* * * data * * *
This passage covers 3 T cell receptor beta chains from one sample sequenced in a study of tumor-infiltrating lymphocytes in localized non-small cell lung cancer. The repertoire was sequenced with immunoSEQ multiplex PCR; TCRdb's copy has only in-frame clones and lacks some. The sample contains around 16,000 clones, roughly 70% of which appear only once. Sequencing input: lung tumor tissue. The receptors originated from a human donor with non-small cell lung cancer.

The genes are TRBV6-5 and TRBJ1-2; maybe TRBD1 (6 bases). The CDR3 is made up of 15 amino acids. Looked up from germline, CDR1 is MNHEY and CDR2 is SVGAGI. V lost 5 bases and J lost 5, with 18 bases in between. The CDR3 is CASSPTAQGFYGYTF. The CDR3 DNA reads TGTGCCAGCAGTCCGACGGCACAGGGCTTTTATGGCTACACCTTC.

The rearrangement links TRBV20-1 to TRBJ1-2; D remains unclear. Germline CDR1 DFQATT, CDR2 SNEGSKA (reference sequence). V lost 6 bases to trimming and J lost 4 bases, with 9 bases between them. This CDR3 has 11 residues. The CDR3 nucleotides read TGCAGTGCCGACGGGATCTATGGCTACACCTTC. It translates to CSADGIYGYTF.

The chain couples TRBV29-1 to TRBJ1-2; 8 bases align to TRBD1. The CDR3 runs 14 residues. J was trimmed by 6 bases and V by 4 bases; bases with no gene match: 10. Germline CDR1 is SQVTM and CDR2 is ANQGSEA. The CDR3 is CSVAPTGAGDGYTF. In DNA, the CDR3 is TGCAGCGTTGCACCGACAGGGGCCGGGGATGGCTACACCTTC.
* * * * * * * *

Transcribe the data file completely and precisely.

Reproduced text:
This passage covers 3 T cell receptor beta chains from one sample sequenced in a study of tumor-infiltrating lymphocytes in localized non-small cell lung cancer. The repertoire was sequenced with immunoSEQ multiplex PCR; TCRdb's copy has only in-frame clones and lacks some. The sample contains around 16,000 clones, roughly 70% of which appear only once. Sequencing input: lung tumor tissue. The receptors originated from a human donor with non-small cell lung cancer.

The genes are TRBV6-5 and TRBJ1-2; maybe TRBD1 (6 bases). The CDR3 is made up of 15 amino acids. Looked up from germline, CDR1 is MNHEY and CDR2 is SVGAGI. V lost 5 bases and J lost 5, with 18 bases in between. The CDR3 is CASSPTAQGFYGYTF. The CDR3 DNA reads TGTGCCAGCAGTCCGACGGCACAGGGCTTTTATGGCTACACCTTC.

The rearrangement links TRBV20-1 to TRBJ1-2; D remains unclear. Germline CDR1 DFQATT, CDR2 SNEGSKA (reference sequence). V lost 6 bases to trimming and J lost 4 bases, with 9 bases between them. This CDR3 has 11 residues. The CDR3 nucleotides read TGCAGTGCCGACGGGATCTATGGCTACACCTTC. It translates to CSADGIYGYTF.

The chain couples TRBV29-1 to TRBJ1-2; 8 bases align to TRBD1. The CDR3 runs 14 residues. J was trimmed by 6 bases and V by 4 bases; bases with no gene match: 10. Germline CDR1 is SQVTM and CDR2 is ANQGSEA. The CDR3 is CSVAPTGAGDGYTF. In DNA, the CDR3 is TGCAGCGTTGCACCGACAGGGGCCGGGGATGGCTACACCTTC.